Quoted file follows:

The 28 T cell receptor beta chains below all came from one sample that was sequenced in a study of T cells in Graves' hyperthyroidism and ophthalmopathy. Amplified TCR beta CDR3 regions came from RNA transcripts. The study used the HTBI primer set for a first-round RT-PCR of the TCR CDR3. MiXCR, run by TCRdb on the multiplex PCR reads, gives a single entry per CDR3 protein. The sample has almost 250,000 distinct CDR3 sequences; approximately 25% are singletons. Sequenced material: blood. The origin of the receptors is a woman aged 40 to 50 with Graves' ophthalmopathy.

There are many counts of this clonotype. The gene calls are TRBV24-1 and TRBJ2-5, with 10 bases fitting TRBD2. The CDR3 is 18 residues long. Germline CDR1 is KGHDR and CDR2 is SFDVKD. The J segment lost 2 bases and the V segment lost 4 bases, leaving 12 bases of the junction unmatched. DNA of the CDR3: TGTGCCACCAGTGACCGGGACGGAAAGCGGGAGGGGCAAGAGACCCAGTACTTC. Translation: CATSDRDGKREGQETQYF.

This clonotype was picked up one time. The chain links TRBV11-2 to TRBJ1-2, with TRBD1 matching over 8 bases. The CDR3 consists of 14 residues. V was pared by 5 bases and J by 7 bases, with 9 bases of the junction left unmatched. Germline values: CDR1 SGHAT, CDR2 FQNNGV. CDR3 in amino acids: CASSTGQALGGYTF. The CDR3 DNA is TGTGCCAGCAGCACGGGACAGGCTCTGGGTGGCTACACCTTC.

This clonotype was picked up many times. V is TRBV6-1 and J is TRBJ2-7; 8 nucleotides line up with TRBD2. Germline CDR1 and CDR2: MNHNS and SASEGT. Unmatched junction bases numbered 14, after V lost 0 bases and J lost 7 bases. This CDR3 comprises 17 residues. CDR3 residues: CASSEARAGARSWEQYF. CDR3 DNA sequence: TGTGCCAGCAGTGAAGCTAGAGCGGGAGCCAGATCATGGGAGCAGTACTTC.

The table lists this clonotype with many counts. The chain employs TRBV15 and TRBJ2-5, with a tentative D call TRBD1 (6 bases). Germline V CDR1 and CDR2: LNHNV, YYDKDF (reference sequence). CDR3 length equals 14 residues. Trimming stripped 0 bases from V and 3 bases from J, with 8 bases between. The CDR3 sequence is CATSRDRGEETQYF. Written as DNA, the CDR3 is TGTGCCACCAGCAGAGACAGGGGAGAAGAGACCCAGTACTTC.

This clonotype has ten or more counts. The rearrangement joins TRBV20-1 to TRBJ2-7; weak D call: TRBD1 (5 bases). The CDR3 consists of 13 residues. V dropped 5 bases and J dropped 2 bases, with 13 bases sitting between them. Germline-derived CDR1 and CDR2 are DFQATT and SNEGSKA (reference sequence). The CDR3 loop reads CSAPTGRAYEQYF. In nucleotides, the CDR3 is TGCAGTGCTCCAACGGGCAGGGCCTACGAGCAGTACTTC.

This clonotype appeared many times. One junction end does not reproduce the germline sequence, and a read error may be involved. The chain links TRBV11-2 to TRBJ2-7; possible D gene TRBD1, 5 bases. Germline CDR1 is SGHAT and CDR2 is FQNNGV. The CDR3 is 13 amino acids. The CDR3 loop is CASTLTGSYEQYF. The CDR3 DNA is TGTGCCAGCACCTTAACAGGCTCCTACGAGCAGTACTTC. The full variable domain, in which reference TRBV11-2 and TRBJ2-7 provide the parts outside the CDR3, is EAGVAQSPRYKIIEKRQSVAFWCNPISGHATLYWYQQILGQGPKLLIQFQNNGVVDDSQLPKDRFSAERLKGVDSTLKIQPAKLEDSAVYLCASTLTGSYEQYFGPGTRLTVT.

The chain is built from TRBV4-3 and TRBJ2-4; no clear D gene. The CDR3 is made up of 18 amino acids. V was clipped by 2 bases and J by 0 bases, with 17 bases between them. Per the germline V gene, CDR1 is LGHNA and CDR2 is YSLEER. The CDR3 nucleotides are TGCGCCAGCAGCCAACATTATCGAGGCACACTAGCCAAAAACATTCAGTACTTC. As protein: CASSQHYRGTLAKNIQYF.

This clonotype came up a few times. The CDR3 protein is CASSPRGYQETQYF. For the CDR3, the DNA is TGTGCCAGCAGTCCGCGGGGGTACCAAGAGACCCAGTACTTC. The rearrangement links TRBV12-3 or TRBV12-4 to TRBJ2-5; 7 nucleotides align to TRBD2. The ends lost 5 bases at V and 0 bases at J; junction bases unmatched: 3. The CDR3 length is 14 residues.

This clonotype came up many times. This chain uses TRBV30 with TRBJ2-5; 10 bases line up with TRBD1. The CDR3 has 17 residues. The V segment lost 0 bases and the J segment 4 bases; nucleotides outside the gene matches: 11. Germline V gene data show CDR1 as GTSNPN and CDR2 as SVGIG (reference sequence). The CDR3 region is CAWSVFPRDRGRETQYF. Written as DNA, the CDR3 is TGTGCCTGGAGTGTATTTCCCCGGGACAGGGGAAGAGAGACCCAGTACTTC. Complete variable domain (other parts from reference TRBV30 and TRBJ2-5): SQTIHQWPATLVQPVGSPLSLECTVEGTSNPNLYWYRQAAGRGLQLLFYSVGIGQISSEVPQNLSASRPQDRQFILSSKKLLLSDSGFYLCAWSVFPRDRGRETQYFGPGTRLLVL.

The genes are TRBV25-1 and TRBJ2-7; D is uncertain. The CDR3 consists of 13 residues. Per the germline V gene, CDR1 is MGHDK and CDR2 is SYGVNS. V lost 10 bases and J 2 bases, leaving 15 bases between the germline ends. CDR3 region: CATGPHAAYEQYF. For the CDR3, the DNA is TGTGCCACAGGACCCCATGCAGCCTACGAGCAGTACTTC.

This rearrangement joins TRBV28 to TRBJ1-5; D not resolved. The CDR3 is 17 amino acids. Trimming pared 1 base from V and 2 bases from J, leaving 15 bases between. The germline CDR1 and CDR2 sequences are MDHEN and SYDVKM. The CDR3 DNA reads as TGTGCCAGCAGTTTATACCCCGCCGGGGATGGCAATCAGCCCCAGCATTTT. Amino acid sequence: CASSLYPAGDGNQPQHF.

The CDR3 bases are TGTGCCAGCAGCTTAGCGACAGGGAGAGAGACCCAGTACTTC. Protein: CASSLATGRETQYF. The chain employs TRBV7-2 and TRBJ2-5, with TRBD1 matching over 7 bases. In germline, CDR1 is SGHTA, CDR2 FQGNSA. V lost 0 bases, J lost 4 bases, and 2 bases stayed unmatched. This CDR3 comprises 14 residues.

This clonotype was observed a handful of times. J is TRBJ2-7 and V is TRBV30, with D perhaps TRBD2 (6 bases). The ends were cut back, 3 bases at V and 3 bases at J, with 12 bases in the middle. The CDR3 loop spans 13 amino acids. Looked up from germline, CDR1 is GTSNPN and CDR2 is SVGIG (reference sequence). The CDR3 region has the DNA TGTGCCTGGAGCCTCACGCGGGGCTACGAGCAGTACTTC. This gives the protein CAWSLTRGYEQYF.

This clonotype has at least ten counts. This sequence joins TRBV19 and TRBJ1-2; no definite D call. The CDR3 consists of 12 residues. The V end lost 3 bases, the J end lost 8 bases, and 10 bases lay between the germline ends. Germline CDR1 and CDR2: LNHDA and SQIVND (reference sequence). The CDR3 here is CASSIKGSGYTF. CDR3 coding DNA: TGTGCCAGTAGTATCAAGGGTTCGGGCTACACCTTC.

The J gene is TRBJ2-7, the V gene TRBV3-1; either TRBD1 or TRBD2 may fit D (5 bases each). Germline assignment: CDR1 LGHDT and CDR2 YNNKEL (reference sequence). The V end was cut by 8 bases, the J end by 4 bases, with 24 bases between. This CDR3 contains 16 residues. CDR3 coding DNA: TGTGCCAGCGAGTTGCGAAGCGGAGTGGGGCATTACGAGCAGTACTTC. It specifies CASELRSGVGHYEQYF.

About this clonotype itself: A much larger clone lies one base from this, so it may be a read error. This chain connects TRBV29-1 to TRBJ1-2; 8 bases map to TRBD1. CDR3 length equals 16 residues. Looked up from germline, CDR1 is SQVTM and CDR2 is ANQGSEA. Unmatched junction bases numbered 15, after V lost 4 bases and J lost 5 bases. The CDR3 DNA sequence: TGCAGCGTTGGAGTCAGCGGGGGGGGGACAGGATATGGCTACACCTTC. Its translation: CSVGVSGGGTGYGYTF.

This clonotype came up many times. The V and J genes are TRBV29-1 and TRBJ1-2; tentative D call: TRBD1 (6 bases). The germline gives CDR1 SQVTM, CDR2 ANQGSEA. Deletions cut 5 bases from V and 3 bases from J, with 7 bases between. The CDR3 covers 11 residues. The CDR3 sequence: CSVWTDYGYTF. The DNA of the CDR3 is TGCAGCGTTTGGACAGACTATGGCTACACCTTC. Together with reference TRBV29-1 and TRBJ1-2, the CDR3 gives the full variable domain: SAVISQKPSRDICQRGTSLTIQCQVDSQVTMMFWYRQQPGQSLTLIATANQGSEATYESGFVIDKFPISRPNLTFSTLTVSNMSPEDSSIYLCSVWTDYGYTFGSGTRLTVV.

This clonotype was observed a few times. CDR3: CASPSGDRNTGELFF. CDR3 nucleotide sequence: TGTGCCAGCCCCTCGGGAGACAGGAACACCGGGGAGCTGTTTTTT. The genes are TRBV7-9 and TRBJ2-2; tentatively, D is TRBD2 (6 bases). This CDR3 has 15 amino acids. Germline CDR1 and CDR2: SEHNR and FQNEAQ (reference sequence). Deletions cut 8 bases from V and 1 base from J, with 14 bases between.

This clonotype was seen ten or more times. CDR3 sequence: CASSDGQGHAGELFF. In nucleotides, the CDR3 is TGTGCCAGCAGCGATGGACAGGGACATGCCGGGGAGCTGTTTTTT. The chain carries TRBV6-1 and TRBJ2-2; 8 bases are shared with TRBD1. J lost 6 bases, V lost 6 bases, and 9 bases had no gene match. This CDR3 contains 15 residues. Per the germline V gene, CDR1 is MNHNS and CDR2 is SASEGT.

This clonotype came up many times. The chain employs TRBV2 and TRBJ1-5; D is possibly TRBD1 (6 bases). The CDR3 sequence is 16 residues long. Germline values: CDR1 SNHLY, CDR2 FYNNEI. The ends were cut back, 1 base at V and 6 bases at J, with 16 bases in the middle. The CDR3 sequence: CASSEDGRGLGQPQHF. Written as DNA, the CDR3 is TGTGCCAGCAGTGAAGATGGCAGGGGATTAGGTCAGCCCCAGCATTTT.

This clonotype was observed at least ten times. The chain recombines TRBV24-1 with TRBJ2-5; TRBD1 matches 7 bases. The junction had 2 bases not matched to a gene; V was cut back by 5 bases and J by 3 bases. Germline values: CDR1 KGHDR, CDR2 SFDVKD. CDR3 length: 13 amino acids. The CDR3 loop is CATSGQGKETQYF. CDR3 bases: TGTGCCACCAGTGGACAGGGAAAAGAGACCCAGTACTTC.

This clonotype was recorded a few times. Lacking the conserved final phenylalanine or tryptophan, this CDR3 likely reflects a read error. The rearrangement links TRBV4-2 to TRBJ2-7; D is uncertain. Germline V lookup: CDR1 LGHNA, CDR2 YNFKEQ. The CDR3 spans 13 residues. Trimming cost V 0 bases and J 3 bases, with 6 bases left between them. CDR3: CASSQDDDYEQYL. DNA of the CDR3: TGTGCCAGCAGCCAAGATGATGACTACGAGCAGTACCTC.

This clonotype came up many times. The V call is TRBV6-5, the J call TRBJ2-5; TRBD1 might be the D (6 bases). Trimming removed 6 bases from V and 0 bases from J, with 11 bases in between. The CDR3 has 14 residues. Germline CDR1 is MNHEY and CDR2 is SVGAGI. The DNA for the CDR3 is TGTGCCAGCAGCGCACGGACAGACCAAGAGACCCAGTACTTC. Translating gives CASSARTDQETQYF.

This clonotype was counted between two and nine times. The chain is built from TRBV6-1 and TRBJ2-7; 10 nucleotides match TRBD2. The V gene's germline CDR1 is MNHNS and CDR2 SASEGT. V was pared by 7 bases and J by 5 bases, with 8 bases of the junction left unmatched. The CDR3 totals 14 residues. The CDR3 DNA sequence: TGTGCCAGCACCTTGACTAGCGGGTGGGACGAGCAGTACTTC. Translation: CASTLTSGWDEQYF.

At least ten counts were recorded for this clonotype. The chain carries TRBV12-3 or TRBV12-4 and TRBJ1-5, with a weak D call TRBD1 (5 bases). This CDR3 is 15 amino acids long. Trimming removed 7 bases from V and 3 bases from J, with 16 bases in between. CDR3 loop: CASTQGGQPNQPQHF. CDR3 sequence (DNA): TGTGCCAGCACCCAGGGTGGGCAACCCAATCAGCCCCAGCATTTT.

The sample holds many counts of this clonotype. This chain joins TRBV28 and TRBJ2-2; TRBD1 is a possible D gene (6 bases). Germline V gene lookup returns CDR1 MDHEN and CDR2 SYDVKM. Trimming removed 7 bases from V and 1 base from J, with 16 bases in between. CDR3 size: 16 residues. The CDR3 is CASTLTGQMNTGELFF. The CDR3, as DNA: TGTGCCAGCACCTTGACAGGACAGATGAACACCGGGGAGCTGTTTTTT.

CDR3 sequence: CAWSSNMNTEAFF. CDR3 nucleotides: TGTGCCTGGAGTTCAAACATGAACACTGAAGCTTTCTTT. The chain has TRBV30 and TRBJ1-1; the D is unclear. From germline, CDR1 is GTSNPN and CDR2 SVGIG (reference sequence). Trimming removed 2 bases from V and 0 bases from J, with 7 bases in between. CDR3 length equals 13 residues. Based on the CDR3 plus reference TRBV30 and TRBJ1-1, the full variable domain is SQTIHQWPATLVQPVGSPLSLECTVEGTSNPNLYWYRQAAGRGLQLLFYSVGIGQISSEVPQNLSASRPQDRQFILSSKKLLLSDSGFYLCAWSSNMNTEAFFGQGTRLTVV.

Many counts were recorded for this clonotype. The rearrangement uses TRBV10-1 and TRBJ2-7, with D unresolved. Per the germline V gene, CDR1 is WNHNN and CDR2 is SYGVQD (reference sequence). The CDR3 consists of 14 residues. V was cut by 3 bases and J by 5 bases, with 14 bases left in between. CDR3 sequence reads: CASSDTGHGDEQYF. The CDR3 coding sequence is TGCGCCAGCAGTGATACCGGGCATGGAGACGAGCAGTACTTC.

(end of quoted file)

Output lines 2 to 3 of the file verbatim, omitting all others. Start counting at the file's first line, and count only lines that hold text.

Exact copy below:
There are many counts of this clonotype. The gene calls are TRBV24-1 and TRBJ2-5, with 10 bases fitting TRBD2. The CDR3 is 18 residues long. Germline CDR1 is KGHDR and CDR2 is SFDVKD. The J segment lost 2 bases and the V segment lost 4 bases, leaving 12 bases of the junction unmatched. DNA of the CDR3: TGTGCCACCAGTGACCGGGACGGAAAGCGGGAGGGGCAAGAGACCCAGTACTTC. Translation: CATSDRDGKREGQETQYF.

This clonotype was picked up one time. The chain links TRBV11-2 to TRBJ1-2, with TRBD1 matching over 8 bases. The CDR3 consists of 14 residues. V was pared by 5 bases and J by 7 bases, with 9 bases of the junction left unmatched. Germline values: CDR1 SGHAT, CDR2 FQNNGV. CDR3 in amino acids: CASSTGQALGGYTF. The CDR3 DNA is TGTGCCAGCAGCACGGGACAGGCTCTGGGTGGCTACACCTTC.